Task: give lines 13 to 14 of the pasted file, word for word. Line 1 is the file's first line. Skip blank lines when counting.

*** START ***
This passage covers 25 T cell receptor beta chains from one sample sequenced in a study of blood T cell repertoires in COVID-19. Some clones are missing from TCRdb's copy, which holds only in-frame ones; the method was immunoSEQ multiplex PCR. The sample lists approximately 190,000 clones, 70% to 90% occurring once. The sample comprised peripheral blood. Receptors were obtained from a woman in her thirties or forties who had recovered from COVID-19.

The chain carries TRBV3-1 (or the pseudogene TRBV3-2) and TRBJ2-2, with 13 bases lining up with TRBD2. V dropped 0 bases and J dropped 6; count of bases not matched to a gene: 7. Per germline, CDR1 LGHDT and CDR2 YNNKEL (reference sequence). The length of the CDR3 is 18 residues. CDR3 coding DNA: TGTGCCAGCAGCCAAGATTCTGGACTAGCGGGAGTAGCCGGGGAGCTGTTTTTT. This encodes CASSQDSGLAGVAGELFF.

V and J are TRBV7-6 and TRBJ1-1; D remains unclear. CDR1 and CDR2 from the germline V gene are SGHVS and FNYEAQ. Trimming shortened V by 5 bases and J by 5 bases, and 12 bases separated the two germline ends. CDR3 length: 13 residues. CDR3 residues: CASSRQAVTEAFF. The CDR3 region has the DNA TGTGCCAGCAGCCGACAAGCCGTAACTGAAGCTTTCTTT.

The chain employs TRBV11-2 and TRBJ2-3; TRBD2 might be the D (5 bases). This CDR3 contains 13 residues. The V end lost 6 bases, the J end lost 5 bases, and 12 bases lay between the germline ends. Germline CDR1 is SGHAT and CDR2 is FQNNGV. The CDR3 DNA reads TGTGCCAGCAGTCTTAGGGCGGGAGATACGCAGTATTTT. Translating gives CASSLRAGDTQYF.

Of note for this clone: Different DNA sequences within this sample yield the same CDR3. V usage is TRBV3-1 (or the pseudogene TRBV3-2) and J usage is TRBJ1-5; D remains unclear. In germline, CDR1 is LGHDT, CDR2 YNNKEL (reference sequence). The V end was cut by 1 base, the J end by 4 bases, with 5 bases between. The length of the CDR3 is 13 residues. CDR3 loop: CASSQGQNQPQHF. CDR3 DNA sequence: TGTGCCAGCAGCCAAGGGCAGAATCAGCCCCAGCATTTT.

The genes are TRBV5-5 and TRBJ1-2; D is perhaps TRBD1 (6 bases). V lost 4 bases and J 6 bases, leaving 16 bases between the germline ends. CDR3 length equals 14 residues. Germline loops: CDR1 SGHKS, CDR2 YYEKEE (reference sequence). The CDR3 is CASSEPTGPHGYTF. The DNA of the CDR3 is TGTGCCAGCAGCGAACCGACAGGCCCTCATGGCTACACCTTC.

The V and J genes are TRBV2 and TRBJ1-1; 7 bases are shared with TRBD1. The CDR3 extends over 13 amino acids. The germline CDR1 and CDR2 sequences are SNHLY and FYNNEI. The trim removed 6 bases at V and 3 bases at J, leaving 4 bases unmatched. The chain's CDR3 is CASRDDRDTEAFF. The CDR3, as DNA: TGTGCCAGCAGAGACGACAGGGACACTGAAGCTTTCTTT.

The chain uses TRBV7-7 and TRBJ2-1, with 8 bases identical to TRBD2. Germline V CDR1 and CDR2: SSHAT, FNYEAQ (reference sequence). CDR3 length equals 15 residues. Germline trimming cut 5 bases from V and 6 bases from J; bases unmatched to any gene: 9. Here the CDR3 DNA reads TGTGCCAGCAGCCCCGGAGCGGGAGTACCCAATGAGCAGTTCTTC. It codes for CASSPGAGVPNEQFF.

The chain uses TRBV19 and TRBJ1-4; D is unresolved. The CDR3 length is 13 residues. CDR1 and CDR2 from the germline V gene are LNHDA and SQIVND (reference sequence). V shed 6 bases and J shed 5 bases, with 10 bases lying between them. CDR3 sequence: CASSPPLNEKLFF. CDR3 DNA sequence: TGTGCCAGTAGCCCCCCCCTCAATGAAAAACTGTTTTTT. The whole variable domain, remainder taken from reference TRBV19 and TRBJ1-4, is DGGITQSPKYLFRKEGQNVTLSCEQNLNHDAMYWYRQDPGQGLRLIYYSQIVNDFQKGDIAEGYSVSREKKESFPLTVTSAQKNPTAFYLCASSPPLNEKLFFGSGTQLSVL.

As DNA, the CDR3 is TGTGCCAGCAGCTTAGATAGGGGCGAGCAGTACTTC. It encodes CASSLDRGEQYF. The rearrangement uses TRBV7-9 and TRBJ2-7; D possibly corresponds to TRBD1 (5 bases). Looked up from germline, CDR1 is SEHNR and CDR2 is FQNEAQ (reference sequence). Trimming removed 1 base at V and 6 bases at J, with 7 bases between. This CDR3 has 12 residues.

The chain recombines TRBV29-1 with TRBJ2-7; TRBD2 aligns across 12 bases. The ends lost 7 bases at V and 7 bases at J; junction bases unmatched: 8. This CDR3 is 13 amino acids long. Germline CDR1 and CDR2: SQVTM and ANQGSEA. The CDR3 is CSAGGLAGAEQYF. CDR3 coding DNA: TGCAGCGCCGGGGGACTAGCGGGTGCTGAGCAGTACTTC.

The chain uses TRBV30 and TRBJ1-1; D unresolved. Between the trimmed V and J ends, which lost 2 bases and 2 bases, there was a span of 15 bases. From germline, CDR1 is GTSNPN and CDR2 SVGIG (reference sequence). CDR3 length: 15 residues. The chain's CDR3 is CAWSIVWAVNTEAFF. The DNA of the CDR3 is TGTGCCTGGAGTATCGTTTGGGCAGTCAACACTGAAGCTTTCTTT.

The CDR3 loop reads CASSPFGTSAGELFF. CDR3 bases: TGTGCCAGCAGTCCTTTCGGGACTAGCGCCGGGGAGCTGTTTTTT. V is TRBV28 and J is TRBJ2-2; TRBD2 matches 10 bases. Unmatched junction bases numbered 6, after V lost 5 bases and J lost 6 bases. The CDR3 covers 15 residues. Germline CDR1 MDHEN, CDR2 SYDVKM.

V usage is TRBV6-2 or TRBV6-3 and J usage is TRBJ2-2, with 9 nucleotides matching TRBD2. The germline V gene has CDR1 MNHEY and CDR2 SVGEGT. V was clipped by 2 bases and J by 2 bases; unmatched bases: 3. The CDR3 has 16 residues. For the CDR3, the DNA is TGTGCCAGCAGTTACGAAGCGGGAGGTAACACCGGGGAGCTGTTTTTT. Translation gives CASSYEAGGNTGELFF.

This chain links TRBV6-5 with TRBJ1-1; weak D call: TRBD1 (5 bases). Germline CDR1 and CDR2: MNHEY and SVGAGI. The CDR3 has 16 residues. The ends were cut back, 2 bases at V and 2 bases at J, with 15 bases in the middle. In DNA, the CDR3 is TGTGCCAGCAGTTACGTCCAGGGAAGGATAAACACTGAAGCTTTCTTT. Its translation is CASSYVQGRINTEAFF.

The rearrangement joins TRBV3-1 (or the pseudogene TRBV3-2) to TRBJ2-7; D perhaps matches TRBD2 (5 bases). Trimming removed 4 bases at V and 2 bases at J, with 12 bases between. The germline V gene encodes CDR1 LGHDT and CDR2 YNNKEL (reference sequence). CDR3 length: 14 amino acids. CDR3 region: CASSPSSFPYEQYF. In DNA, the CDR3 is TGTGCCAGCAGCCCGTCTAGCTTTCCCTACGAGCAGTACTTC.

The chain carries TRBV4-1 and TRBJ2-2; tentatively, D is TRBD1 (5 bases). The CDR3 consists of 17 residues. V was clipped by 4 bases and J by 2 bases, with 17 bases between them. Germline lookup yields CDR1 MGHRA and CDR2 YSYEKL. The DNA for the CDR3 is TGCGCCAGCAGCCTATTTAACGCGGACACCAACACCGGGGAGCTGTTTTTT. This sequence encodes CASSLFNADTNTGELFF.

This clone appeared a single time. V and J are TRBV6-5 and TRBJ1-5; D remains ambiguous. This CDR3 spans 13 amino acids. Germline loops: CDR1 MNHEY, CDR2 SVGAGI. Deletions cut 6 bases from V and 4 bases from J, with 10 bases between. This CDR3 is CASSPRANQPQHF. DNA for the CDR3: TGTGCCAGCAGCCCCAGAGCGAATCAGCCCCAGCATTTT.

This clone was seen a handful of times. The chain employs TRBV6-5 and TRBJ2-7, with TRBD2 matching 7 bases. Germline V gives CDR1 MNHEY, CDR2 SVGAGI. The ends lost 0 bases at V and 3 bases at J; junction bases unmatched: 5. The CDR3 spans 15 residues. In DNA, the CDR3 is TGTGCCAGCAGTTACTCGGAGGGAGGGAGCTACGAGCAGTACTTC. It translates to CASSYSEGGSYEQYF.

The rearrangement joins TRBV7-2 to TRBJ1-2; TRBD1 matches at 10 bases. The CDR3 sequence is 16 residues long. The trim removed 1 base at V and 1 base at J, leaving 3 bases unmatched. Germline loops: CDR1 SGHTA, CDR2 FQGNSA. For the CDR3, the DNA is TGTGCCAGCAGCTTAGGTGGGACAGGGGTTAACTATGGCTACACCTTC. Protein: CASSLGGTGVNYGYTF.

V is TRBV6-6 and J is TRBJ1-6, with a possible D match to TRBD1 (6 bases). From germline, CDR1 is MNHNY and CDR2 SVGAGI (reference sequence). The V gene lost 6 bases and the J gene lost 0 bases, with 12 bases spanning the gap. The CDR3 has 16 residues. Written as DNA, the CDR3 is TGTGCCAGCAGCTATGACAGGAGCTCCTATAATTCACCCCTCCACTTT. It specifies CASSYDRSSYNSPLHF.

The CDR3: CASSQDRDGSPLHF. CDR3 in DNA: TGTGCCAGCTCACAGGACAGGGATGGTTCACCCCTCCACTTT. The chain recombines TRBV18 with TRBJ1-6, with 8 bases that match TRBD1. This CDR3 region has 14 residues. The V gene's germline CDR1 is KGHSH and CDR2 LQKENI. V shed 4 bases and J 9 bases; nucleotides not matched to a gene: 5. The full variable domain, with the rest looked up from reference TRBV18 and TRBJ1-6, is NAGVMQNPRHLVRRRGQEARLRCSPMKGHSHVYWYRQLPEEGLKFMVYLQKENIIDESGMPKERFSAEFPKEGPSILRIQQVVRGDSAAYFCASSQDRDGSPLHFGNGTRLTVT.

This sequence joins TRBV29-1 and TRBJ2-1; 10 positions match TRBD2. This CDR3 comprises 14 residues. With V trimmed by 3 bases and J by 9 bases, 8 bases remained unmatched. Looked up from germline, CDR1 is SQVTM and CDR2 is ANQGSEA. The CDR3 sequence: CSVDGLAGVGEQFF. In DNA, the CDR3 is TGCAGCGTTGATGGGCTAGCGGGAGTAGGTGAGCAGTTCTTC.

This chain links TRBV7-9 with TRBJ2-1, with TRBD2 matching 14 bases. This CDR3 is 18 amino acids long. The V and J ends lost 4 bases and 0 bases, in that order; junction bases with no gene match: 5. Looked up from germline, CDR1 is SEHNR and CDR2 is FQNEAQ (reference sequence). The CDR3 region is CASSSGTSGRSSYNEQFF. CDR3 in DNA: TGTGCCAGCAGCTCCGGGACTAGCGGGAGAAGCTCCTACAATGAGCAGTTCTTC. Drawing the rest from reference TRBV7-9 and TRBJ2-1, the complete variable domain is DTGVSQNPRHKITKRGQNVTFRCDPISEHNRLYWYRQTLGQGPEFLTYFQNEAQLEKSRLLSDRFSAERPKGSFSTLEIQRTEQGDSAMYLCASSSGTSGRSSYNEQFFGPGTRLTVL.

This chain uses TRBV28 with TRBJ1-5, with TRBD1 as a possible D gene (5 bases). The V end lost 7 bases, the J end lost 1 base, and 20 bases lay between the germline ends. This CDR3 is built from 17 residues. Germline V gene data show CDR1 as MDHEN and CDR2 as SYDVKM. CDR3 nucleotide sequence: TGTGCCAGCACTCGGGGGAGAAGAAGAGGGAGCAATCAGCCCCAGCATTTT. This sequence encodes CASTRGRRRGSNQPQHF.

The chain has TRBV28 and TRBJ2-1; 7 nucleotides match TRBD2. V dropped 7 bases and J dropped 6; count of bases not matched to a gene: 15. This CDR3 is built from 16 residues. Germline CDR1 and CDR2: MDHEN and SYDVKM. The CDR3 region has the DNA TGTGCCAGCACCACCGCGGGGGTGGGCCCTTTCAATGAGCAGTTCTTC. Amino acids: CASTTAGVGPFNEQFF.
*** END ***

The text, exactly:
The CDR3 loop reads CASSPFGTSAGELFF. CDR3 bases: TGTGCCAGCAGTCCTTTCGGGACTAGCGCCGGGGAGCTGTTTTTT. V is TRBV28 and J is TRBJ2-2; TRBD2 matches 10 bases. Unmatched junction bases numbered 6, after V lost 5 bases and J lost 6 bases. The CDR3 covers 15 residues. Germline CDR1 MDHEN, CDR2 SYDVKM.

V usage is TRBV6-2 or TRBV6-3 and J usage is TRBJ2-2, with 9 nucleotides matching TRBD2. The germline V gene has CDR1 MNHEY and CDR2 SVGEGT. V was clipped by 2 bases and J by 2 bases; unmatched bases: 3. The CDR3 has 16 residues. For the CDR3, the DNA is TGTGCCAGCAGTTACGAAGCGGGAGGTAACACCGGGGAGCTGTTTTTT. Translation gives CASSYEAGGNTGELFF.